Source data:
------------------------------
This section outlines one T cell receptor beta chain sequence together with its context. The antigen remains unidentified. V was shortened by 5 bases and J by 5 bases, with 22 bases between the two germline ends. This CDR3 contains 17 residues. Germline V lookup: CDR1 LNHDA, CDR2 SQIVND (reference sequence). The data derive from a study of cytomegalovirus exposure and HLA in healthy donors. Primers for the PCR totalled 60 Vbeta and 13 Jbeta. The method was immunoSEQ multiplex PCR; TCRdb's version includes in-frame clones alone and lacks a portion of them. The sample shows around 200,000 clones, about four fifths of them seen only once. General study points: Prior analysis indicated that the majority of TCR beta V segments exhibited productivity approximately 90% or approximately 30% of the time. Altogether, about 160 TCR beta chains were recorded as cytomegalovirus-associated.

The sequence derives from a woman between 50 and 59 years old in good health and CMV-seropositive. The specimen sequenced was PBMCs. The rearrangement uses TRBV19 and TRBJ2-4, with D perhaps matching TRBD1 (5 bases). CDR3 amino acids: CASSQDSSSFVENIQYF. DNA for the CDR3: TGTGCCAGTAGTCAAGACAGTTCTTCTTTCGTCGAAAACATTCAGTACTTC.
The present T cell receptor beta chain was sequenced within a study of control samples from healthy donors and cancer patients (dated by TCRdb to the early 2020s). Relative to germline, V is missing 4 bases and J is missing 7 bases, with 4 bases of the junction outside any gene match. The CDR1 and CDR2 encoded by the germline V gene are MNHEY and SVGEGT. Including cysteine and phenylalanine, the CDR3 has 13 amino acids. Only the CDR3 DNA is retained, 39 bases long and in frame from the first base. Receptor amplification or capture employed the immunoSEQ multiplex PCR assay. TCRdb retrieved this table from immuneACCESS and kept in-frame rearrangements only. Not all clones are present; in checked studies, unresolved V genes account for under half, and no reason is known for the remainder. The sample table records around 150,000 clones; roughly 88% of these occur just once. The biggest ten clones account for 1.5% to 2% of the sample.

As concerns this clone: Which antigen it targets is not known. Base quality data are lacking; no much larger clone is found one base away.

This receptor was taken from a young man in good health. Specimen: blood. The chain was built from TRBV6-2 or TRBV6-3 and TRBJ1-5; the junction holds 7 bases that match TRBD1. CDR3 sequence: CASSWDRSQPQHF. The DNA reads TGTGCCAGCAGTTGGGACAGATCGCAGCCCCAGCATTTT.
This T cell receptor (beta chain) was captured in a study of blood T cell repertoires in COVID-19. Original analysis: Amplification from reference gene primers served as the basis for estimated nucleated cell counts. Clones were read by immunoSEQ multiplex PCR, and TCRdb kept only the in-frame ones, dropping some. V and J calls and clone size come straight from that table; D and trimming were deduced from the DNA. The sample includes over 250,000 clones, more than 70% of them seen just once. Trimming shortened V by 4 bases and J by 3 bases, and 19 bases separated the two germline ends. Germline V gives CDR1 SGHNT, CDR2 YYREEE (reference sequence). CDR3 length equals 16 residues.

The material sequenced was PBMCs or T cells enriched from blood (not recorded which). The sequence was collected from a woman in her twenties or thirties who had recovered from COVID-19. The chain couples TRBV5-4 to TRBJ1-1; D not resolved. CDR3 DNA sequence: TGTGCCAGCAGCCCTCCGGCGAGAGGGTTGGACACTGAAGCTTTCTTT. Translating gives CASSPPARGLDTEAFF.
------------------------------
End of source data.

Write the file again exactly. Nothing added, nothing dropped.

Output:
This section outlines one T cell receptor beta chain sequence together with its context. The antigen remains unidentified. V was shortened by 5 bases and J by 5 bases, with 22 bases between the two germline ends. This CDR3 contains 17 residues. Germline V lookup: CDR1 LNHDA, CDR2 SQIVND (reference sequence). The data derive from a study of cytomegalovirus exposure and HLA in healthy donors. Primers for the PCR totalled 60 Vbeta and 13 Jbeta. The method was immunoSEQ multiplex PCR; TCRdb's version includes in-frame clones alone and lacks a portion of them. The sample shows around 200,000 clones, about four fifths of them seen only once. General study points: Prior analysis indicated that the majority of TCR beta V segments exhibited productivity approximately 90% or approximately 30% of the time. Altogether, about 160 TCR beta chains were recorded as cytomegalovirus-associated.

The sequence derives from a woman between 50 and 59 years old in good health and CMV-seropositive. The specimen sequenced was PBMCs. The rearrangement uses TRBV19 and TRBJ2-4, with D perhaps matching TRBD1 (5 bases). CDR3 amino acids: CASSQDSSSFVENIQYF. DNA for the CDR3: TGTGCCAGTAGTCAAGACAGTTCTTCTTTCGTCGAAAACATTCAGTACTTC.
The present T cell receptor beta chain was sequenced within a study of control samples from healthy donors and cancer patients (dated by TCRdb to the early 2020s). Relative to germline, V is missing 4 bases and J is missing 7 bases, with 4 bases of the junction outside any gene match. The CDR1 and CDR2 encoded by the germline V gene are MNHEY and SVGEGT. Including cysteine and phenylalanine, the CDR3 has 13 amino acids. Only the CDR3 DNA is retained, 39 bases long and in frame from the first base. Receptor amplification or capture employed the immunoSEQ multiplex PCR assay. TCRdb retrieved this table from immuneACCESS and kept in-frame rearrangements only. Not all clones are present; in checked studies, unresolved V genes account for under half, and no reason is known for the remainder. The sample table records around 150,000 clones; roughly 88% of these occur just once. The biggest ten clones account for 1.5% to 2% of the sample.

As concerns this clone: Which antigen it targets is not known. Base quality data are lacking; no much larger clone is found one base away.

This receptor was taken from a young man in good health. Specimen: blood. The chain was built from TRBV6-2 or TRBV6-3 and TRBJ1-5; the junction holds 7 bases that match TRBD1. CDR3 sequence: CASSWDRSQPQHF. The DNA reads TGTGCCAGCAGTTGGGACAGATCGCAGCCCCAGCATTTT.
This T cell receptor (beta chain) was captured in a study of blood T cell repertoires in COVID-19. Original analysis: Amplification from reference gene primers served as the basis for estimated nucleated cell counts. Clones were read by immunoSEQ multiplex PCR, and TCRdb kept only the in-frame ones, dropping some. V and J calls and clone size come straight from that table; D and trimming were deduced from the DNA. The sample includes over 250,000 clones, more than 70% of them seen just once. Trimming shortened V by 4 bases and J by 3 bases, and 19 bases separated the two germline ends. Germline V gives CDR1 SGHNT, CDR2 YYREEE (reference sequence). CDR3 length equals 16 residues.

The material sequenced was PBMCs or T cells enriched from blood (not recorded which). The sequence was collected from a woman in her twenties or thirties who had recovered from COVID-19. The chain couples TRBV5-4 to TRBJ1-1; D not resolved. CDR3 DNA sequence: TGTGCCAGCAGCCCTCCGGCGAGAGGGTTGGACACTGAAGCTTTCTTT. Translating gives CASSPPARGLDTEAFF.